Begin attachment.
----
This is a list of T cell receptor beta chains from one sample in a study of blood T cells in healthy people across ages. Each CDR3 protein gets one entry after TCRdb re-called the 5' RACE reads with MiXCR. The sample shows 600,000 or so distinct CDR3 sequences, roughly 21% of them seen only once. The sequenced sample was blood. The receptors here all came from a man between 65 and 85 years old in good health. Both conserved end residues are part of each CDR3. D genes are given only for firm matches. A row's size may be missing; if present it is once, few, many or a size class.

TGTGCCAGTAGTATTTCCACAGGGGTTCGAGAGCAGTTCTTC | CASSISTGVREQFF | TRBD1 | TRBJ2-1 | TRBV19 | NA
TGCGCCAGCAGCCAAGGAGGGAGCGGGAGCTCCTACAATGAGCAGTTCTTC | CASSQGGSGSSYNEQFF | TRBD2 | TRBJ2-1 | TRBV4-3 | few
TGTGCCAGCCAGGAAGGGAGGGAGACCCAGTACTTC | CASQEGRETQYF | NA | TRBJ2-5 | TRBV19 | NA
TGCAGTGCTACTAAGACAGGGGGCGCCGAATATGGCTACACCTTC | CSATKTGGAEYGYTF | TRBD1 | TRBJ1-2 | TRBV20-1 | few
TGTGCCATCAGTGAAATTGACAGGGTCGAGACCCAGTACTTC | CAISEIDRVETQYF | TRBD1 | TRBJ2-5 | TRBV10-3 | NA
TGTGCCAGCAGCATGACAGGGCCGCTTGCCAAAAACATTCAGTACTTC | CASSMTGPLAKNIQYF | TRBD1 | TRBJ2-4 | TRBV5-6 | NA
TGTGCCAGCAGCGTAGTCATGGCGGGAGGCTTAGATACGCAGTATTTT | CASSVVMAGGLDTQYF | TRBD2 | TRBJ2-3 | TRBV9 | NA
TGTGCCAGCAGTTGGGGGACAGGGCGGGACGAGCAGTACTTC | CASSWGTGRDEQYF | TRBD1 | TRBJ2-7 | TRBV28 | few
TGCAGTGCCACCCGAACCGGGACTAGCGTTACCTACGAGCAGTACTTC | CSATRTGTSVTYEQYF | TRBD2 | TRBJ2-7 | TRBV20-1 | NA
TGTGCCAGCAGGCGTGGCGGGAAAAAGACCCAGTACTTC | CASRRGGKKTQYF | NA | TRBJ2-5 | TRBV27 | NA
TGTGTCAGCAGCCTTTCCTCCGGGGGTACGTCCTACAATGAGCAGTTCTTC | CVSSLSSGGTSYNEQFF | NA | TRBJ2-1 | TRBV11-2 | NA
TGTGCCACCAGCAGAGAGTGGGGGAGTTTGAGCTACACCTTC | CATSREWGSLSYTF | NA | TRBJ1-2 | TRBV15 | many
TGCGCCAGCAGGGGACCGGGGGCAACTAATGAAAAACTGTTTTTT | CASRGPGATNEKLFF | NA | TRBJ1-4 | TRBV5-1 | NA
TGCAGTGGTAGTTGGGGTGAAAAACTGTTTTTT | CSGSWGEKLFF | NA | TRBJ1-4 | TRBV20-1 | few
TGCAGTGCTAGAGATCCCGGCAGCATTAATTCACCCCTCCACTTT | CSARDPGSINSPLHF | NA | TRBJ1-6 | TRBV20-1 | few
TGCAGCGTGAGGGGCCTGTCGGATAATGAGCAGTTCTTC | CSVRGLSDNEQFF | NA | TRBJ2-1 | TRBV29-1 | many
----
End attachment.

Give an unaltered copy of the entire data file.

This is a list of T cell receptor beta chains from one sample in a study of blood T cells in healthy people across ages. Each CDR3 protein gets one entry after TCRdb re-called the 5' RACE reads with MiXCR. The sample shows 600,000 or so distinct CDR3 sequences, roughly 21% of them seen only once. The sequenced sample was blood. The receptors here all came from a man between 65 and 85 years old in good health. Both conserved end residues are part of each CDR3. D genes are given only for firm matches. A row's size may be missing; if present it is once, few, many or a size class.

TGTGCCAGTAGTATTTCCACAGGGGTTCGAGAGCAGTTCTTC | CASSISTGVREQFF | TRBD1 | TRBJ2-1 | TRBV19 | NA
TGCGCCAGCAGCCAAGGAGGGAGCGGGAGCTCCTACAATGAGCAGTTCTTC | CASSQGGSGSSYNEQFF | TRBD2 | TRBJ2-1 | TRBV4-3 | few
TGTGCCAGCCAGGAAGGGAGGGAGACCCAGTACTTC | CASQEGRETQYF | NA | TRBJ2-5 | TRBV19 | NA
TGCAGTGCTACTAAGACAGGGGGCGCCGAATATGGCTACACCTTC | CSATKTGGAEYGYTF | TRBD1 | TRBJ1-2 | TRBV20-1 | few
TGTGCCATCAGTGAAATTGACAGGGTCGAGACCCAGTACTTC | CAISEIDRVETQYF | TRBD1 | TRBJ2-5 | TRBV10-3 | NA
TGTGCCAGCAGCATGACAGGGCCGCTTGCCAAAAACATTCAGTACTTC | CASSMTGPLAKNIQYF | TRBD1 | TRBJ2-4 | TRBV5-6 | NA
TGTGCCAGCAGCGTAGTCATGGCGGGAGGCTTAGATACGCAGTATTTT | CASSVVMAGGLDTQYF | TRBD2 | TRBJ2-3 | TRBV9 | NA
TGTGCCAGCAGTTGGGGGACAGGGCGGGACGAGCAGTACTTC | CASSWGTGRDEQYF | TRBD1 | TRBJ2-7 | TRBV28 | few
TGCAGTGCCACCCGAACCGGGACTAGCGTTACCTACGAGCAGTACTTC | CSATRTGTSVTYEQYF | TRBD2 | TRBJ2-7 | TRBV20-1 | NA
TGTGCCAGCAGGCGTGGCGGGAAAAAGACCCAGTACTTC | CASRRGGKKTQYF | NA | TRBJ2-5 | TRBV27 | NA
TGTGTCAGCAGCCTTTCCTCCGGGGGTACGTCCTACAATGAGCAGTTCTTC | CVSSLSSGGTSYNEQFF | NA | TRBJ2-1 | TRBV11-2 | NA
TGTGCCACCAGCAGAGAGTGGGGGAGTTTGAGCTACACCTTC | CATSREWGSLSYTF | NA | TRBJ1-2 | TRBV15 | many
TGCGCCAGCAGGGGACCGGGGGCAACTAATGAAAAACTGTTTTTT | CASRGPGATNEKLFF | NA | TRBJ1-4 | TRBV5-1 | NA
TGCAGTGGTAGTTGGGGTGAAAAACTGTTTTTT | CSGSWGEKLFF | NA | TRBJ1-4 | TRBV20-1 | few
TGCAGTGCTAGAGATCCCGGCAGCATTAATTCACCCCTCCACTTT | CSARDPGSINSPLHF | NA | TRBJ1-6 | TRBV20-1 | few
TGCAGCGTGAGGGGCCTGTCGGATAATGAGCAGTTCTTC | CSVRGLSDNEQFF | NA | TRBJ2-1 | TRBV29-1 | many